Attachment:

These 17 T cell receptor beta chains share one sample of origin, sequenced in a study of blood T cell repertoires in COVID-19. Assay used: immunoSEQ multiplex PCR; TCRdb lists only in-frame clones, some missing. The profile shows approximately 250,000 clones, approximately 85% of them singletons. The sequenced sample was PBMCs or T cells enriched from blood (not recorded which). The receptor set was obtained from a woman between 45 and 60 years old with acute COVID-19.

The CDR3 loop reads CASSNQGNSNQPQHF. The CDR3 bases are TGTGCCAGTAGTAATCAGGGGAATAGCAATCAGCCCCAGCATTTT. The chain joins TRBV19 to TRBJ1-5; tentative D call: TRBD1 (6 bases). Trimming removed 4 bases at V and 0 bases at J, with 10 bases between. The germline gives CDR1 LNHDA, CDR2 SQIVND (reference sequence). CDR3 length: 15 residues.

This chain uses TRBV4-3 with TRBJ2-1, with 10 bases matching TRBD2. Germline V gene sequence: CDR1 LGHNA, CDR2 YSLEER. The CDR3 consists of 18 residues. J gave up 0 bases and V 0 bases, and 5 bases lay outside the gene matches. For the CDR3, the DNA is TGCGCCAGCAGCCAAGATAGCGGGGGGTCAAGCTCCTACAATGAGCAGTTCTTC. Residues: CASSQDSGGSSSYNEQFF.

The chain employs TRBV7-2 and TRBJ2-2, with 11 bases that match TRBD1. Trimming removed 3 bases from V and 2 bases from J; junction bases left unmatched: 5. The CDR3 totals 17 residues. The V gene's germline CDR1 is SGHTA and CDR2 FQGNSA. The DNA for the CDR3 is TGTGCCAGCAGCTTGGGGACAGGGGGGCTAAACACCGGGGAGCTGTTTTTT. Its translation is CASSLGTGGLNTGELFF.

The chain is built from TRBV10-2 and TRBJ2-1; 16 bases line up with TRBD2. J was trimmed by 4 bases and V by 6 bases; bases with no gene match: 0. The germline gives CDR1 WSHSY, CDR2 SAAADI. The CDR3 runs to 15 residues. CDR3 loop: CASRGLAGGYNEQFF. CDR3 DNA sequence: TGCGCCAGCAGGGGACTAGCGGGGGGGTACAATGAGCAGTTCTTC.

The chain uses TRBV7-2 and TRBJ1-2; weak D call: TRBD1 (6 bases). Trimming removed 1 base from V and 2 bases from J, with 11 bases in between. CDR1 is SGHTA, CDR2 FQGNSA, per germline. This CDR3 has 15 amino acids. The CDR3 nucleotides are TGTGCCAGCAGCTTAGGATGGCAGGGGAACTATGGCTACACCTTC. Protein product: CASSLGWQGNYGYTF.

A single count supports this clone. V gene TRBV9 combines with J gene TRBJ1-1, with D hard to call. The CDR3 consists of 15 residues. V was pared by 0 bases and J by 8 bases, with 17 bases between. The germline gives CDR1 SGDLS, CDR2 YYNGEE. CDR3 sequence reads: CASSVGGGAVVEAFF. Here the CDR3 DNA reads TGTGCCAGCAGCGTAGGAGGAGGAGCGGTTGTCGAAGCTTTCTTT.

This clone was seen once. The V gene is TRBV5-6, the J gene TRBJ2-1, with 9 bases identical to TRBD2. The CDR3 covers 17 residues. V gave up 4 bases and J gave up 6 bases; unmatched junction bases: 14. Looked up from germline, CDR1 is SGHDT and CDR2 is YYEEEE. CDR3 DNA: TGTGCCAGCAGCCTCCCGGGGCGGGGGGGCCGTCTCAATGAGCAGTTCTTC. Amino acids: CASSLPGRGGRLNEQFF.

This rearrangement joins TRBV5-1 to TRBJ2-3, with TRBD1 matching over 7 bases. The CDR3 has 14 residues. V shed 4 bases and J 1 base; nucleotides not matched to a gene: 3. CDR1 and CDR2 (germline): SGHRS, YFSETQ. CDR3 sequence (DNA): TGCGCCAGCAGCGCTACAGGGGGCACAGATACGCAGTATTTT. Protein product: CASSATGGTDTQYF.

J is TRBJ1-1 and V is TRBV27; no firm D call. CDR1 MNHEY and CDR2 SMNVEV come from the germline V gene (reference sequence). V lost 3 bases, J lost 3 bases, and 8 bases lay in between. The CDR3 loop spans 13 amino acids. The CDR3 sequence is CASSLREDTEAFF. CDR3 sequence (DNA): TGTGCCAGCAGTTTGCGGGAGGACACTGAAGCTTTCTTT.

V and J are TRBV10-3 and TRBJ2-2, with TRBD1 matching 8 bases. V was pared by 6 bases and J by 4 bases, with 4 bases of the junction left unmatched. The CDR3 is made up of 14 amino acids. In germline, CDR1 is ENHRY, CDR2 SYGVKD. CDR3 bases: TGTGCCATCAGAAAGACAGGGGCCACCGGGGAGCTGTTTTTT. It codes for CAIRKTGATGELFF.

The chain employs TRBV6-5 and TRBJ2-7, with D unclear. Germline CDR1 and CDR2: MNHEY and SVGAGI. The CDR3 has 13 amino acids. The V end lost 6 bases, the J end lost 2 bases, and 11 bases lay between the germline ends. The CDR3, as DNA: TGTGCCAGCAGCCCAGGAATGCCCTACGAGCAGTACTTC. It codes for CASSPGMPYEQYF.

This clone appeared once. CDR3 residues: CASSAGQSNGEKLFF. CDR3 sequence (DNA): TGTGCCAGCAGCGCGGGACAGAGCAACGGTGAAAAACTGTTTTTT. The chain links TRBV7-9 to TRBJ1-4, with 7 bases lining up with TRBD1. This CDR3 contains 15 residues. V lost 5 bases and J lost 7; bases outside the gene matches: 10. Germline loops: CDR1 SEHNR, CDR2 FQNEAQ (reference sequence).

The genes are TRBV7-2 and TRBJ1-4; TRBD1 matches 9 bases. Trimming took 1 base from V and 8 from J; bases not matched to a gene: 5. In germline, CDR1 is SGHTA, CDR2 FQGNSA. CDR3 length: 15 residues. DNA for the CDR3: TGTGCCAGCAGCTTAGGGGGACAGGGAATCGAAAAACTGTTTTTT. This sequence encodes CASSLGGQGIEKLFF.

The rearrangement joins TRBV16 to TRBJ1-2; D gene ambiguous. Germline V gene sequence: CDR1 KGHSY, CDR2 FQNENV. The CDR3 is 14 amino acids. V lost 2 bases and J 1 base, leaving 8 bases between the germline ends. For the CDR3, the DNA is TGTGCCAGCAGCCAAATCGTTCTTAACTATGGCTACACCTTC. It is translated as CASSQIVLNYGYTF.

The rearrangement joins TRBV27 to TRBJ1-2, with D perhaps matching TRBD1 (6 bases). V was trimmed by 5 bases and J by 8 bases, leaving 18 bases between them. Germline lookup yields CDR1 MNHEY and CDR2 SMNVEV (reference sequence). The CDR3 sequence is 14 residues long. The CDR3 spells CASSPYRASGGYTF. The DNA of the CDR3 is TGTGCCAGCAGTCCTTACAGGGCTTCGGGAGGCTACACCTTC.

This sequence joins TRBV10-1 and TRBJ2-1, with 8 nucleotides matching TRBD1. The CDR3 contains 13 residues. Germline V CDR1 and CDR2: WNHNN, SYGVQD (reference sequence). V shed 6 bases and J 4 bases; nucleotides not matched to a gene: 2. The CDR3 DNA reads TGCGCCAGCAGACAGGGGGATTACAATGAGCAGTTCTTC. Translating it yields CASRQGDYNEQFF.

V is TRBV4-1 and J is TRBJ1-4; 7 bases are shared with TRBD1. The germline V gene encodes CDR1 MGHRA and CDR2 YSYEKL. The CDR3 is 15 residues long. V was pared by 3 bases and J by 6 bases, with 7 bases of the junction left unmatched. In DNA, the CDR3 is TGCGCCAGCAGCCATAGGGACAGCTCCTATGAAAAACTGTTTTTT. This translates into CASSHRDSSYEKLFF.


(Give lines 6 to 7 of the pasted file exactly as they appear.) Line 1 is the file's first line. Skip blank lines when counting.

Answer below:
The chain uses TRBV7-2 and TRBJ1-2; weak D call: TRBD1 (6 bases). Trimming removed 1 base from V and 2 bases from J, with 11 bases in between. CDR1 is SGHTA, CDR2 FQGNSA, per germline. This CDR3 has 15 amino acids. The CDR3 nucleotides are TGTGCCAGCAGCTTAGGATGGCAGGGGAACTATGGCTACACCTTC. Protein product: CASSLGWQGNYGYTF.

A single count supports this clone. V gene TRBV9 combines with J gene TRBJ1-1, with D hard to call. The CDR3 consists of 15 residues. V was pared by 0 bases and J by 8 bases, with 17 bases between. The germline gives CDR1 SGDLS, CDR2 YYNGEE. CDR3 sequence reads: CASSVGGGAVVEAFF. Here the CDR3 DNA reads TGTGCCAGCAGCGTAGGAGGAGGAGCGGTTGTCGAAGCTTTCTTT.